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I had an assignment question:

Find the celebs that have been in relationship with the same celeb. 
The result should be (celeb1, celeb2, celeb3) triples, 
meaning that celeb1 and celeb2 have been in relationship with celeb3.

Now the table "Relationships" have celeb1 and celeb2 fields..where the value is a VARCHAR.

My solution to the problem was:

SELECT celeb1 AS c1, celeb2 AS c2 FROM relationships;

SELECT celeb1 AS c2, celeb2 AS c3 FROM relationships;


and it works fine. However the instructor posted his solution and he had:

SELECT X.celeb1, Y.celeb1, X.celeb2
FROM Relationships X, Relationships Y
WHERE X.celeb2=Y.celeb2 AND X.celeb1<Y.celeb1;

I don't understand why he is using X.celeb1 < Y.celeb1 It does work and give the right output, but I thought the "<" was used for comparing numbers?

Can anyone explain what the "<" is doing in this instance? and how it behaves when comparing VARCHARS?

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sigh; is this the sort of thing teachers are stooping to to keep people interested nowadays? Why celebrities? Couldn't they have decided upon scientists or some other group of people who're useful... (this is in no way a comment on your question - just your teachers or more likely their bosses) –  Ben Feb 13 '13 at 13:22
It was part of a larger database with Movies, albums, celeb relationships, celeb enemies and so on. I guess this was done so it would be easy to ask for queries like "The celebs who starred in a movie together but are considered enemies" –  user1411893 Feb 13 '13 at 13:26
@Ben because scientists aren't as promiscuous as celebrities? :) –  Vincent Malgrat Feb 13 '13 at 13:31
I hope you've also noticed the use of aliases - so that the same table is referenced multiple times in the same query, without having to introduce views. –  Damien_The_Unbeliever Feb 13 '13 at 13:40

3 Answers 3

up vote 3 down vote accepted

It is so that you don't get duplicate relationships, Take for instance 2 hypothetical relationships between celeb1 and celeb2, and celeb1 and celeb3, you want the result

celeb2, celeb3, celeb1

You need the second inequality operator to ensure that the table doesn't join on the same relationship (i.e. celeb1 & Celeb2 joining back to celeb1 & celeb2). If you were to use your instructors query and amend it so instead of < you were to use not equals <> though, you would get the result:

celeb2, celeb3, celeb1
celeb3, celeb2, celeb1

But these rows show the same thing but in a different order, the > inequality operator just ensures that the 2nd column is always a name alphabetically after the 1st column.

So to summarise the > operator when applied to varchars works alphabetically, so 'a' < 'b', 'abc' > 'aaa' etc.

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Do I need to worry about duplicates in my solutions? (using Natural join) I have ran both queries on the sample database provided and they both output the same results. –  user1411893 Feb 13 '13 at 13:30
There are still good reasons to use the older joinging synatx, at least with Oracle. ANSI 92 joins can lead to sub-optimal executions plans. For example, jonathanlewis.wordpress.com/2012/07/16/ansi-outer-2 –  APC Feb 13 '13 at 13:37
I get different results when comparing the two queries you posted. SQL Fiddle, but for demonstration I have done one query using <> rather than <, to show the duplication. –  GarethD Feb 13 '13 at 13:45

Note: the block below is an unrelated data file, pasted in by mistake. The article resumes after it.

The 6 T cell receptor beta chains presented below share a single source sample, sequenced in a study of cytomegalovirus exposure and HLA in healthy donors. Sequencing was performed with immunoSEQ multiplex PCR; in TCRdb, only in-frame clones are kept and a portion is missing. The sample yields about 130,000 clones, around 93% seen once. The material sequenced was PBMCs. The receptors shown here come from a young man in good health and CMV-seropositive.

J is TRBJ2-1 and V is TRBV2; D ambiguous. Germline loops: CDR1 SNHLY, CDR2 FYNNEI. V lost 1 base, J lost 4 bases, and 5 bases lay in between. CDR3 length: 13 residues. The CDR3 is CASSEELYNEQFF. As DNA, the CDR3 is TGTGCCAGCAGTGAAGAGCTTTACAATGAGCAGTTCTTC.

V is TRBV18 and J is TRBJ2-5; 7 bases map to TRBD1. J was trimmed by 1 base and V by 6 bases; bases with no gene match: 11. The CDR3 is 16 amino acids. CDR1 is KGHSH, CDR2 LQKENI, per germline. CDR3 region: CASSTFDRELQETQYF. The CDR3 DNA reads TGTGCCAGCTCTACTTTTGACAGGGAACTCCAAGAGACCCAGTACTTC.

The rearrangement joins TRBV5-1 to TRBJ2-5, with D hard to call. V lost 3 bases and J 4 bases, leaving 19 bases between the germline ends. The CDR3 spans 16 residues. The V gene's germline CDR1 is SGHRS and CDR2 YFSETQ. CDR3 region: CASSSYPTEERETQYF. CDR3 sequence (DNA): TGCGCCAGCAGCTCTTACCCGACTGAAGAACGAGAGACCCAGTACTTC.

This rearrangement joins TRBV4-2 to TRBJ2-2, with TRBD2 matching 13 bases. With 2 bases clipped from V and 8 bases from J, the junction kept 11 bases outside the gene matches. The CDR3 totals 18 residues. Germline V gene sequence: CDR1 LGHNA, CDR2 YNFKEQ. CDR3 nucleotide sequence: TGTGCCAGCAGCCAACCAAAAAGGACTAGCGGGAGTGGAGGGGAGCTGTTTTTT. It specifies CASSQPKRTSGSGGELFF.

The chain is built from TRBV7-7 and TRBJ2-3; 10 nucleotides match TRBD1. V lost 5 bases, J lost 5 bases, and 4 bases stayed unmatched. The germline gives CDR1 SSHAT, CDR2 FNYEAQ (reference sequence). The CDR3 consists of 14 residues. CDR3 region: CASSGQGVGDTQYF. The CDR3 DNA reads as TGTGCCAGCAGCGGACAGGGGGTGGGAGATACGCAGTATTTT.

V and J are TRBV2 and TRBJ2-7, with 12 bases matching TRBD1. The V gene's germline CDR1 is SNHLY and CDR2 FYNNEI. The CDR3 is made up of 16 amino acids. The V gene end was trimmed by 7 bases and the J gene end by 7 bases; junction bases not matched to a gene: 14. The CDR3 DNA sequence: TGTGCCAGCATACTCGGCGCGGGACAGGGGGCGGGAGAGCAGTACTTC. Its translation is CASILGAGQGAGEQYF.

@APC Interesting, I have removed there reference to ANSI 89 joins from my answer as it appears there is a compelling reason to use them. –  GarethD Feb 13 '13 at 13:50
It is a fair point. I generally prefer the ANSI syntax, particulary for outer joins, so it is particularly galling that those are the joins which appear to be most susceptible to performance bugs. –  APC Feb 13 '13 at 14:05

I guess to exclude doubled records for example:

If (A,B) and (B,C) in this table then if query is without AND X.celeb1<Y.celeb1 we get

(A,B,C) and (B,C,A)in the output. Adding this condition we output only one record (A,B,C) as soon as A < C.

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please be more careful when reviewing tag wikis. You just approved two wiki edits in a row that clearly plagiarized text from Wikipedia without attributing the source. Thanks! –  LittleBobbyTables Feb 13 '13 at 14:03

The instructor's solution produces triples, where CELEB2 is in two relationships. This part of the WHERE clause ...


... ensures that you only get rows for three different celebrities (i.e. it avoids matching the same record against itself) and you only get one row for each threesome.

Less than works exactly as you think it would, it sorts alphabetically. So 'ANDY GARCIA' < 'ANDY KAUFMAN' is true.

Things to watch out for:

  • it uses ASCII values and thus is case sensitive. Which means 'andy garcia' < 'ANDY KAUFMAN' is false.
  • numbers get sorted alphabetically as well, so '11' < '2' is true.

"I had no idea about this sorting issue"

It is possible to make Oracle sort case insenstively, by setting the NLS_SORT parameter. However this won't change comparisons; for that we need to change the NLS_COMP parameter to LINGUISTIC. These are not default behaviour simply because there's too much code out there which might rely on case-senstive sorting. Find out more.

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Not relevant to your question, but coming from a SQL-Server background I had no idea about this sorting issue. Interestingly (to me at least) of the 5 DBMS that are supported on SQL Fiddle, only Oracle and SQLite exhibit the behaviour described regarding Uppper/lower case comparisons. Examples: Postgresql, Oracle, SQL-Server, MySQL, SQLite –  GarethD Feb 13 '13 at 13:32
@GarethD The behaviour in Oracle is dependent upon the NLS_SORT and NLS_COMP session parameters (SQLFiddle) –  Vincent Malgrat Feb 13 '13 at 13:42

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